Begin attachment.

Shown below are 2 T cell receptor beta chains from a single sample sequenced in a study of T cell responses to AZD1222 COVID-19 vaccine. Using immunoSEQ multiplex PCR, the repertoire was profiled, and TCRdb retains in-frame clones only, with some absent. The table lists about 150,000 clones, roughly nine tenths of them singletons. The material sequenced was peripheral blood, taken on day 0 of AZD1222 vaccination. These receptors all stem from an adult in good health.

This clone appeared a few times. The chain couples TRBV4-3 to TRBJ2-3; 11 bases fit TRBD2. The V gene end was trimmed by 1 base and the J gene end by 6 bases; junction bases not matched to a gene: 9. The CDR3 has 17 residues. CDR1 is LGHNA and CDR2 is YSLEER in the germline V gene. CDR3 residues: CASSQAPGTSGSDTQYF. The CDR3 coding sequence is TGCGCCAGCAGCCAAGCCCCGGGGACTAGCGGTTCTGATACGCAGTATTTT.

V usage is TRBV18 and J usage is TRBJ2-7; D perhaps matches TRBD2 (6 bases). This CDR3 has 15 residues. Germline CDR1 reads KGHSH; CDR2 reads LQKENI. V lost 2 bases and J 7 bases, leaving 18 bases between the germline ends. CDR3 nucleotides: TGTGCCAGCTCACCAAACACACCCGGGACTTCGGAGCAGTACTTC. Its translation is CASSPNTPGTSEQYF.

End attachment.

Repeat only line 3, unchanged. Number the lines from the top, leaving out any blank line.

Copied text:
V usage is TRBV18 and J usage is TRBJ2-7; D perhaps matches TRBD2 (6 bases). This CDR3 has 15 residues. Germline CDR1 reads KGHSH; CDR2 reads LQKENI. V lost 2 bases and J 7 bases, leaving 18 bases between the germline ends. CDR3 nucleotides: TGTGCCAGCTCACCAAACACACCCGGGACTTCGGAGCAGTACTTC. Its translation is CASSPNTPGTSEQYF.